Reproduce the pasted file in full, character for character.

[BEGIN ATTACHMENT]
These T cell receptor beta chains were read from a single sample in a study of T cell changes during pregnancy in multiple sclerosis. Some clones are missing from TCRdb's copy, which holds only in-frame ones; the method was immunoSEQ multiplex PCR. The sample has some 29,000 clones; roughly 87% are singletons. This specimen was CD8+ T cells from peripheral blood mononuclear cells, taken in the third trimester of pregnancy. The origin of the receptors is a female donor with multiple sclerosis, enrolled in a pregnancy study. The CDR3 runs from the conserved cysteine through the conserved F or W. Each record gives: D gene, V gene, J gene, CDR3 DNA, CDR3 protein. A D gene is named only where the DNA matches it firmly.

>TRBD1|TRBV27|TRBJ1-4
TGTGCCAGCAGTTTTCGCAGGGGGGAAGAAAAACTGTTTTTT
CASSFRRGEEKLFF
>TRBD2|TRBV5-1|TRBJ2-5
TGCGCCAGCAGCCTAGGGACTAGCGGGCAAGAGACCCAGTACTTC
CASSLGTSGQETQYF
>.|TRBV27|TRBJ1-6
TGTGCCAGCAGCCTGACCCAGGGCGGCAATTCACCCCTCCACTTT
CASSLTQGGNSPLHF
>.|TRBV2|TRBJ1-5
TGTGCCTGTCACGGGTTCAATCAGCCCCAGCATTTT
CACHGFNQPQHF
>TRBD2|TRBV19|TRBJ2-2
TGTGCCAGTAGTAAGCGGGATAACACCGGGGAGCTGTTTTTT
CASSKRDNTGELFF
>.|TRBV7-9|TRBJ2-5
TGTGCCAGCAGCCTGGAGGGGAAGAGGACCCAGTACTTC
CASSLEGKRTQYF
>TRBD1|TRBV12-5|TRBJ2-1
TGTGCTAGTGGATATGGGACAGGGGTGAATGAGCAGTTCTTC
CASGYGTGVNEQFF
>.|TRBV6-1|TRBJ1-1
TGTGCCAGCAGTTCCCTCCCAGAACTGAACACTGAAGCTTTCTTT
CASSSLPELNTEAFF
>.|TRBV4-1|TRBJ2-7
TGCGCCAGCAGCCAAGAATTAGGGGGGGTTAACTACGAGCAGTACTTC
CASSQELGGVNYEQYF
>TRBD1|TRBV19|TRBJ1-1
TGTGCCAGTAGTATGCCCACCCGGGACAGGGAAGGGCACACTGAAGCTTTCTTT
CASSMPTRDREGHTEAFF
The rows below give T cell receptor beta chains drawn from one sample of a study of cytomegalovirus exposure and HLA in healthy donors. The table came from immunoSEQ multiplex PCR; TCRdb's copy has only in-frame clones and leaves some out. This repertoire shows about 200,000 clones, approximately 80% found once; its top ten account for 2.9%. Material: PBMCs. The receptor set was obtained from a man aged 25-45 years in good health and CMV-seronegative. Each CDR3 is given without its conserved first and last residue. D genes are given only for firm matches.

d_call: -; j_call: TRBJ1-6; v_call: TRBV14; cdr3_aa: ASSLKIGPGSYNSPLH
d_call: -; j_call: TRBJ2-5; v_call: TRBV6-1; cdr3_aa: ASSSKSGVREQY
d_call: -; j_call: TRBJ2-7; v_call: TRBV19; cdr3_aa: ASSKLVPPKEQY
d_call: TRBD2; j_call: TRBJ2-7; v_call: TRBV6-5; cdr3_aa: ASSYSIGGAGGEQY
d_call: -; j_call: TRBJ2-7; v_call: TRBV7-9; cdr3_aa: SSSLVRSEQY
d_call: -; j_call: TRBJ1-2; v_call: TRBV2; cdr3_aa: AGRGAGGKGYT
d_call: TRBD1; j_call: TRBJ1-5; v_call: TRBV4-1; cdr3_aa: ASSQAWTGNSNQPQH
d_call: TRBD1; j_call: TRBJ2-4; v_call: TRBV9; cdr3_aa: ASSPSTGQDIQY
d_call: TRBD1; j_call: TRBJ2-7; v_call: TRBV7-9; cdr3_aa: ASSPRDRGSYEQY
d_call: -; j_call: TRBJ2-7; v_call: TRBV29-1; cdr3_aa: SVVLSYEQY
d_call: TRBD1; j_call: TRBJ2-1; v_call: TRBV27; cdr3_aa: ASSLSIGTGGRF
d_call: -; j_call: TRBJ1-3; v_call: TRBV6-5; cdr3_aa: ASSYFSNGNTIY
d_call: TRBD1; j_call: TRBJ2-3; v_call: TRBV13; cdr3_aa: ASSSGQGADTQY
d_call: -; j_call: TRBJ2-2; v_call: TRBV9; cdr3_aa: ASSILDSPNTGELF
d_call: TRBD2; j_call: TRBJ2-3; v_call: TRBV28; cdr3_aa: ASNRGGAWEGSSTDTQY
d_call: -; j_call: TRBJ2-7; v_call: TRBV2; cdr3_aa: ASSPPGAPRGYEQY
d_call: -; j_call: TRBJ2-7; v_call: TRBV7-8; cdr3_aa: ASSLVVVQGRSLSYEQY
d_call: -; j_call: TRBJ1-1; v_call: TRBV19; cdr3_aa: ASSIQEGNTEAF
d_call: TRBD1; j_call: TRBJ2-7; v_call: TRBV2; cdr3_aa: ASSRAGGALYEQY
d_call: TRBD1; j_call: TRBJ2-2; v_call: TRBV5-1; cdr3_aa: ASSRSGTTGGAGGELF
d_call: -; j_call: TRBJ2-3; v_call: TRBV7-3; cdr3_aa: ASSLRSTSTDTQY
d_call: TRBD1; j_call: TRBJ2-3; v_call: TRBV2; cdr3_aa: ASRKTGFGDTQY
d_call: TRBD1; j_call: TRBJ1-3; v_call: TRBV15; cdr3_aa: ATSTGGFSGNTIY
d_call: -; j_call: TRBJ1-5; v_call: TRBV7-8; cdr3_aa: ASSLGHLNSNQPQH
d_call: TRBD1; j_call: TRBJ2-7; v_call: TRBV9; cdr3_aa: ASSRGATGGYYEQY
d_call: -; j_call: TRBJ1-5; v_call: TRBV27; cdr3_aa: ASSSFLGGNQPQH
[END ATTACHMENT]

These T cell receptor beta chains were read from a single sample in a study of T cell changes during pregnancy in multiple sclerosis. Some clones are missing from TCRdb's copy, which holds only in-frame ones; the method was immunoSEQ multiplex PCR. The sample has some 29,000 clones; roughly 87% are singletons. This specimen was CD8+ T cells from peripheral blood mononuclear cells, taken in the third trimester of pregnancy. The origin of the receptors is a female donor with multiple sclerosis, enrolled in a pregnancy study. The CDR3 runs from the conserved cysteine through the conserved F or W. Each record gives: D gene, V gene, J gene, CDR3 DNA, CDR3 protein. A D gene is named only where the DNA matches it firmly.

>TRBD1|TRBV27|TRBJ1-4
TGTGCCAGCAGTTTTCGCAGGGGGGAAGAAAAACTGTTTTTT
CASSFRRGEEKLFF
>TRBD2|TRBV5-1|TRBJ2-5
TGCGCCAGCAGCCTAGGGACTAGCGGGCAAGAGACCCAGTACTTC
CASSLGTSGQETQYF
>.|TRBV27|TRBJ1-6
TGTGCCAGCAGCCTGACCCAGGGCGGCAATTCACCCCTCCACTTT
CASSLTQGGNSPLHF
>.|TRBV2|TRBJ1-5
TGTGCCTGTCACGGGTTCAATCAGCCCCAGCATTTT
CACHGFNQPQHF
>TRBD2|TRBV19|TRBJ2-2
TGTGCCAGTAGTAAGCGGGATAACACCGGGGAGCTGTTTTTT
CASSKRDNTGELFF
>.|TRBV7-9|TRBJ2-5
TGTGCCAGCAGCCTGGAGGGGAAGAGGACCCAGTACTTC
CASSLEGKRTQYF
>TRBD1|TRBV12-5|TRBJ2-1
TGTGCTAGTGGATATGGGACAGGGGTGAATGAGCAGTTCTTC
CASGYGTGVNEQFF
>.|TRBV6-1|TRBJ1-1
TGTGCCAGCAGTTCCCTCCCAGAACTGAACACTGAAGCTTTCTTT
CASSSLPELNTEAFF
>.|TRBV4-1|TRBJ2-7
TGCGCCAGCAGCCAAGAATTAGGGGGGGTTAACTACGAGCAGTACTTC
CASSQELGGVNYEQYF
>TRBD1|TRBV19|TRBJ1-1
TGTGCCAGTAGTATGCCCACCCGGGACAGGGAAGGGCACACTGAAGCTTTCTTT
CASSMPTRDREGHTEAFF
The rows below give T cell receptor beta chains drawn from one sample of a study of cytomegalovirus exposure and HLA in healthy donors. The table came from immunoSEQ multiplex PCR; TCRdb's copy has only in-frame clones and leaves some out. This repertoire shows about 200,000 clones, approximately 80% found once; its top ten account for 2.9%. Material: PBMCs. The receptor set was obtained from a man aged 25-45 years in good health and CMV-seronegative. Each CDR3 is given without its conserved first and last residue. D genes are given only for firm matches.

d_call: -; j_call: TRBJ1-6; v_call: TRBV14; cdr3_aa: ASSLKIGPGSYNSPLH
d_call: -; j_call: TRBJ2-5; v_call: TRBV6-1; cdr3_aa: ASSSKSGVREQY
d_call: -; j_call: TRBJ2-7; v_call: TRBV19; cdr3_aa: ASSKLVPPKEQY
d_call: TRBD2; j_call: TRBJ2-7; v_call: TRBV6-5; cdr3_aa: ASSYSIGGAGGEQY
d_call: -; j_call: TRBJ2-7; v_call: TRBV7-9; cdr3_aa: SSSLVRSEQY
d_call: -; j_call: TRBJ1-2; v_call: TRBV2; cdr3_aa: AGRGAGGKGYT
d_call: TRBD1; j_call: TRBJ1-5; v_call: TRBV4-1; cdr3_aa: ASSQAWTGNSNQPQH
d_call: TRBD1; j_call: TRBJ2-4; v_call: TRBV9; cdr3_aa: ASSPSTGQDIQY
d_call: TRBD1; j_call: TRBJ2-7; v_call: TRBV7-9; cdr3_aa: ASSPRDRGSYEQY
d_call: -; j_call: TRBJ2-7; v_call: TRBV29-1; cdr3_aa: SVVLSYEQY
d_call: TRBD1; j_call: TRBJ2-1; v_call: TRBV27; cdr3_aa: ASSLSIGTGGRF
d_call: -; j_call: TRBJ1-3; v_call: TRBV6-5; cdr3_aa: ASSYFSNGNTIY
d_call: TRBD1; j_call: TRBJ2-3; v_call: TRBV13; cdr3_aa: ASSSGQGADTQY
d_call: -; j_call: TRBJ2-2; v_call: TRBV9; cdr3_aa: ASSILDSPNTGELF
d_call: TRBD2; j_call: TRBJ2-3; v_call: TRBV28; cdr3_aa: ASNRGGAWEGSSTDTQY
d_call: -; j_call: TRBJ2-7; v_call: TRBV2; cdr3_aa: ASSPPGAPRGYEQY
d_call: -; j_call: TRBJ2-7; v_call: TRBV7-8; cdr3_aa: ASSLVVVQGRSLSYEQY
d_call: -; j_call: TRBJ1-1; v_call: TRBV19; cdr3_aa: ASSIQEGNTEAF
d_call: TRBD1; j_call: TRBJ2-7; v_call: TRBV2; cdr3_aa: ASSRAGGALYEQY
d_call: TRBD1; j_call: TRBJ2-2; v_call: TRBV5-1; cdr3_aa: ASSRSGTTGGAGGELF
d_call: -; j_call: TRBJ2-3; v_call: TRBV7-3; cdr3_aa: ASSLRSTSTDTQY
d_call: TRBD1; j_call: TRBJ2-3; v_call: TRBV2; cdr3_aa: ASRKTGFGDTQY
d_call: TRBD1; j_call: TRBJ1-3; v_call: TRBV15; cdr3_aa: ATSTGGFSGNTIY
d_call: -; j_call: TRBJ1-5; v_call: TRBV7-8; cdr3_aa: ASSLGHLNSNQPQH
d_call: TRBD1; j_call: TRBJ2-7; v_call: TRBV9; cdr3_aa: ASSRGATGGYYEQY
d_call: -; j_call: TRBJ1-5; v_call: TRBV27; cdr3_aa: ASSSFLGGNQPQH